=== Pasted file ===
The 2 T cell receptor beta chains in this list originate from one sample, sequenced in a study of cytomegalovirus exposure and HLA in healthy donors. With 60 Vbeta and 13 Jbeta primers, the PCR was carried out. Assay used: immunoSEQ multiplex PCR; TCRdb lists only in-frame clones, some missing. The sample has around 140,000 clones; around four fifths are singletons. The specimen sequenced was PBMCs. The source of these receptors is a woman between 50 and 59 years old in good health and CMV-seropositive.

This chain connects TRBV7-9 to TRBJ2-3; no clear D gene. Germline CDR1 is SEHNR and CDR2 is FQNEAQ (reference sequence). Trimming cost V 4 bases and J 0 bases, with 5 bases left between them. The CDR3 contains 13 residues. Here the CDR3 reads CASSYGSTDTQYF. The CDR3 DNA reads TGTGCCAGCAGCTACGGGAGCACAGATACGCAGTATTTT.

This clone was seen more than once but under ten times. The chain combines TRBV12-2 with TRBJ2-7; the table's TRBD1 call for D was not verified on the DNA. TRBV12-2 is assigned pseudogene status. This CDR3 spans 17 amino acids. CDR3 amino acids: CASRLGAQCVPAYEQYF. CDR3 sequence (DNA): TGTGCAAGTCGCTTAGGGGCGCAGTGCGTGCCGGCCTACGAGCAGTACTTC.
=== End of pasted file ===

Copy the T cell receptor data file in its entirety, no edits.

The 2 T cell receptor beta chains in this list originate from one sample, sequenced in a study of cytomegalovirus exposure and HLA in healthy donors. With 60 Vbeta and 13 Jbeta primers, the PCR was carried out. Assay used: immunoSEQ multiplex PCR; TCRdb lists only in-frame clones, some missing. The sample has around 140,000 clones; around four fifths are singletons. The specimen sequenced was PBMCs. The source of these receptors is a woman between 50 and 59 years old in good health and CMV-seropositive.

This chain connects TRBV7-9 to TRBJ2-3; no clear D gene. Germline CDR1 is SEHNR and CDR2 is FQNEAQ (reference sequence). Trimming cost V 4 bases and J 0 bases, with 5 bases left between them. The CDR3 contains 13 residues. Here the CDR3 reads CASSYGSTDTQYF. The CDR3 DNA reads TGTGCCAGCAGCTACGGGAGCACAGATACGCAGTATTTT.

This clone was seen more than once but under ten times. The chain combines TRBV12-2 with TRBJ2-7; the table's TRBD1 call for D was not verified on the DNA. TRBV12-2 is assigned pseudogene status. This CDR3 spans 17 amino acids. CDR3 amino acids: CASRLGAQCVPAYEQYF. CDR3 sequence (DNA): TGTGCAAGTCGCTTAGGGGCGCAGTGCGTGCCGGCCTACGAGCAGTACTTC.